Firearms Training Starts with Having the Right Attitude

by
posted on October 9, 2020
sheriff-jim-5-28-15.jpg (34)

According to some news reports, more and more Americans are getting out of shape. We can all probably think of someone we know who can make all kinds of excuses as to why they don’t exercise and get in better shape. We may even see that person when we look in the mirror. It’s really all about taking responsibility for our own situation.

The same situation can be found when personal defense is the topic. There are folks who say they would practice more if they had the time — if the shooting range wasn’t so far away — if ammo didn’t cost so much — if, if, if. And they would actually take training classes if the good schools weren’t so far away, or if they didn’t cost so much.

Whoever told you that life was fair, lied to you. We all face obstacles in life and improving our personal defense situation is not an exception. Let me give you a couple of examples.

I have a friend who is wheelchair bound due to MS. But you’d be sadly mistaken if you thought he was an easy target. He practices enough that he can shoot an attacker right where he intends to — and plenty fast, too. Instead of whining about being wheelchair bound, he has worked out ways to carry his concealed handgun that makes it quickly accessible. Most especially, he has developed an attitude that he is going to deal with his situation, find ways to make things work, and not be an easy target.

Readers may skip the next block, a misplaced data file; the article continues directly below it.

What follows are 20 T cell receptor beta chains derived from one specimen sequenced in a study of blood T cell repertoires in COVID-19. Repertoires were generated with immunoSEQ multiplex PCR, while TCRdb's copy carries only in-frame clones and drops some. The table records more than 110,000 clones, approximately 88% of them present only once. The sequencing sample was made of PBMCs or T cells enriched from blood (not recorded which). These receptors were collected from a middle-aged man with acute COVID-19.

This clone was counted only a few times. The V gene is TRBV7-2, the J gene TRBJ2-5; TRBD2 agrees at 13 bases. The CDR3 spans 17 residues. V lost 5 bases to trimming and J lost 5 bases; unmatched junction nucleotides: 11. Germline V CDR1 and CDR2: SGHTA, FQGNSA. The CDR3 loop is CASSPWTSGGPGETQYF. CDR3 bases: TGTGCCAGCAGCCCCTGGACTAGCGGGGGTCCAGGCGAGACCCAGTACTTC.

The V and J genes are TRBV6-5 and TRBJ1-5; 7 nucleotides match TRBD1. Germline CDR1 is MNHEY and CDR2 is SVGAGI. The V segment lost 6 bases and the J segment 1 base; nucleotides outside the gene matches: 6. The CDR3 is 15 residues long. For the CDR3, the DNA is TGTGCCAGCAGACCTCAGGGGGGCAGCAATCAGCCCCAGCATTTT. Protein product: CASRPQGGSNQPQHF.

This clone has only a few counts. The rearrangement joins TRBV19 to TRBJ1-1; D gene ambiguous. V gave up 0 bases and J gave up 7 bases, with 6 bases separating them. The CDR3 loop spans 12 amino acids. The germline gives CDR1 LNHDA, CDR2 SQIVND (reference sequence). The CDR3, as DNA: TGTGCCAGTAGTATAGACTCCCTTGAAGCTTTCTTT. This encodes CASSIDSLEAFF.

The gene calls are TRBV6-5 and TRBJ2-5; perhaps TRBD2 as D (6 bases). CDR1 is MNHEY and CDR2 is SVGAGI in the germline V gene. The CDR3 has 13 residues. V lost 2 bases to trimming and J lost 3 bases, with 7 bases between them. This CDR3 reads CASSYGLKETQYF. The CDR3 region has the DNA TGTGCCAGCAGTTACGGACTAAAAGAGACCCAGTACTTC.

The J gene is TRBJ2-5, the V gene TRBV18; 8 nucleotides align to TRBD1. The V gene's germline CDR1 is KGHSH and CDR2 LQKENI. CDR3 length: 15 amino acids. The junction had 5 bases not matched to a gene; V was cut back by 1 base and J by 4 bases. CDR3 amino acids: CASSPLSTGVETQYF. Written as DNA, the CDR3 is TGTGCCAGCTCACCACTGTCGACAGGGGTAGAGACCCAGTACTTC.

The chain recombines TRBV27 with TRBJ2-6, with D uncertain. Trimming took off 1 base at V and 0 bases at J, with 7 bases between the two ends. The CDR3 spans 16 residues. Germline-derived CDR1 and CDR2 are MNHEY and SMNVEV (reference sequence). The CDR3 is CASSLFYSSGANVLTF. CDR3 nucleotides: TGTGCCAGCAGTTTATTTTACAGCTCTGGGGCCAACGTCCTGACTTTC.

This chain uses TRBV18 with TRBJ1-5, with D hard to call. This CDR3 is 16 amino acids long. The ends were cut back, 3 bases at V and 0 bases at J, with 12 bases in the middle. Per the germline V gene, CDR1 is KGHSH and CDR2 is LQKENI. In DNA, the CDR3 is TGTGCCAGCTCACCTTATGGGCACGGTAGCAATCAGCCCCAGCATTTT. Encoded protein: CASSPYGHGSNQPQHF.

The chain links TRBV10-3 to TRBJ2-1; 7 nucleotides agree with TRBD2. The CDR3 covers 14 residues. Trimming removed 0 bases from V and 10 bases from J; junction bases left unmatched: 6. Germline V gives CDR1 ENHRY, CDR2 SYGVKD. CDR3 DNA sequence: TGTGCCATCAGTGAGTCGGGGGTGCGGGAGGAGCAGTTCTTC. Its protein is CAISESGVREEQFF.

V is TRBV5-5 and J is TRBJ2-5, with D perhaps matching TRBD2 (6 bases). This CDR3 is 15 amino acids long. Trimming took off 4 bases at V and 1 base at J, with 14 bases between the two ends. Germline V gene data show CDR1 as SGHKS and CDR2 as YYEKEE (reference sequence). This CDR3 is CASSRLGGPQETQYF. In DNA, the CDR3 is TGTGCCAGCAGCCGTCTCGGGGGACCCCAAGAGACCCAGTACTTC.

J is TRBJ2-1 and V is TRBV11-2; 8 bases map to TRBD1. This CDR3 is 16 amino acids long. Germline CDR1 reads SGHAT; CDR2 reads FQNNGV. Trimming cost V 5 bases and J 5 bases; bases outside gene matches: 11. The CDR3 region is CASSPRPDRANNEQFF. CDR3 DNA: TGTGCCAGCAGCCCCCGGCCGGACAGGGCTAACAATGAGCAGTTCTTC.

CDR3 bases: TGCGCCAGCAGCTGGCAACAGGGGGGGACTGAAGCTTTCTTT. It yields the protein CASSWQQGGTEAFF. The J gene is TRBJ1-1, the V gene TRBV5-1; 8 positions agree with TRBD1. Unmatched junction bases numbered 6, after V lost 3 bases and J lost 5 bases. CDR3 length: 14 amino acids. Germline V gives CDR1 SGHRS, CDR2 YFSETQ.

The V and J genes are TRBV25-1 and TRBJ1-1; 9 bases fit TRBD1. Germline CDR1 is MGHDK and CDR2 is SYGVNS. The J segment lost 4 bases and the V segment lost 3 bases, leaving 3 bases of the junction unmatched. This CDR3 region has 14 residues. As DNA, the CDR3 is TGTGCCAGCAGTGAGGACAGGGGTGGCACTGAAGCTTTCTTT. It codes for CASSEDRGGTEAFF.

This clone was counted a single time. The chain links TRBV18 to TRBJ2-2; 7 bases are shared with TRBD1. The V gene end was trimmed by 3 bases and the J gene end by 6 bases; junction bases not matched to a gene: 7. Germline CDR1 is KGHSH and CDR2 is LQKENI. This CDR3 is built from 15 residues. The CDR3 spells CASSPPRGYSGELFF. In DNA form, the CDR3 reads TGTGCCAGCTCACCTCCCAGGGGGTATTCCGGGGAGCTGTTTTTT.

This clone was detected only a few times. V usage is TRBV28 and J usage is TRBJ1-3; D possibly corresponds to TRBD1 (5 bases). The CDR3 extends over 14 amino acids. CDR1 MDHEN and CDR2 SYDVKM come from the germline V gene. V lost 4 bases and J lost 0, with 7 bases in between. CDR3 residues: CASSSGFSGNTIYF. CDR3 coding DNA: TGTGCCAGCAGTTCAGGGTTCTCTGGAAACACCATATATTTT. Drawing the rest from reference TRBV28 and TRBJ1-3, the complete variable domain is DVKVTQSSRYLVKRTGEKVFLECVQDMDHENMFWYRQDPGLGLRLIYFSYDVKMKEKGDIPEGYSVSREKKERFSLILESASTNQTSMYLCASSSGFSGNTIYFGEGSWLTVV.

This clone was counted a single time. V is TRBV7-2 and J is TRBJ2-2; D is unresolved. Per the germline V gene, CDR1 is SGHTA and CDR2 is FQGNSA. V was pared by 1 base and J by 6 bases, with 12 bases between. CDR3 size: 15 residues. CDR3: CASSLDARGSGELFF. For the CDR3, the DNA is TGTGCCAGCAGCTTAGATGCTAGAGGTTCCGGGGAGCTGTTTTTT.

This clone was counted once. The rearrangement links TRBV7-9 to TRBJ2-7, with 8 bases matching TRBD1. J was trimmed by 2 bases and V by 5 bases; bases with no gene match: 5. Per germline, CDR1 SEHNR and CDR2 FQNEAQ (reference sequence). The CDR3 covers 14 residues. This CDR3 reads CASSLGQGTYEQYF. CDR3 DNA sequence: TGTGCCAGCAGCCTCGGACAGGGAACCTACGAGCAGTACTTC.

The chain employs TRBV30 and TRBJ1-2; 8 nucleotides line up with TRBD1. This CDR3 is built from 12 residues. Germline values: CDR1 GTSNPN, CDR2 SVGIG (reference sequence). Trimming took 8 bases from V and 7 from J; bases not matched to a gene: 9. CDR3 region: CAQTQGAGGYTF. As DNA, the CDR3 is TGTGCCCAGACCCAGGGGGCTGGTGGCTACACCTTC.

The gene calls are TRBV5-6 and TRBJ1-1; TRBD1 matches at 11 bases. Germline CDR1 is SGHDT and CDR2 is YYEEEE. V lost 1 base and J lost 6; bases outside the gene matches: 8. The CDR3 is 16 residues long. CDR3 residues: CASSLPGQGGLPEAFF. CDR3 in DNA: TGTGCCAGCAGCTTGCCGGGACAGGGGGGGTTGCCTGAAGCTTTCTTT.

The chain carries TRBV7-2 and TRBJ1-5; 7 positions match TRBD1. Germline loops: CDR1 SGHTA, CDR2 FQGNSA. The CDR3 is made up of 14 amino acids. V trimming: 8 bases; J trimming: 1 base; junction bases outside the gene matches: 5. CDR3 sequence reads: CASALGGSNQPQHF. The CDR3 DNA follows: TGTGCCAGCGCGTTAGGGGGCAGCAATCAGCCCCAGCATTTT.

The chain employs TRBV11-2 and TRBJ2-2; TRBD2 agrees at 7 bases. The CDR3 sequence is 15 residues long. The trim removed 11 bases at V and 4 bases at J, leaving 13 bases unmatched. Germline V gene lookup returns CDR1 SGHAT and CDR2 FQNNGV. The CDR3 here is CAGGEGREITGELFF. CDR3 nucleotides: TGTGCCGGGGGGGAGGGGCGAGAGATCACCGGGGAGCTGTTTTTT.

Some years ago, I attended a Gunsite class with a fellow who, due probably to birth defects, didn’t have very many fingers on either hand. I also think that one of his feet was artificial. They had to put him in a one-on-one training situation because he couldn’t run a 1911 like the rest of us — for instance, he had to holster the pistol in order to do a magazine change. By the end of the first day, he had blood all over the front of his t-shirt because he was mangling his hands while trying to run the gun.

It so happened that our week at Gunsite involved a lot of wind and blowing dirt and sand. It was hot, too. We all wanted to whine a bit, but then we’d look over at our buddy and realize that what we really ought to do is shut up and get with the program — just like he was doing.

No, life isn’t fair. But that crook who is about to shoot you isn’t going to be moved by your whining or your excuses.  Get busy and get better — whatever it takes.  When you decide that you aren’t going to be a willing victim, you’ll develop a fighting attitude  and, more importantly, you’ll do what it takes to develop the skills to make that happen.

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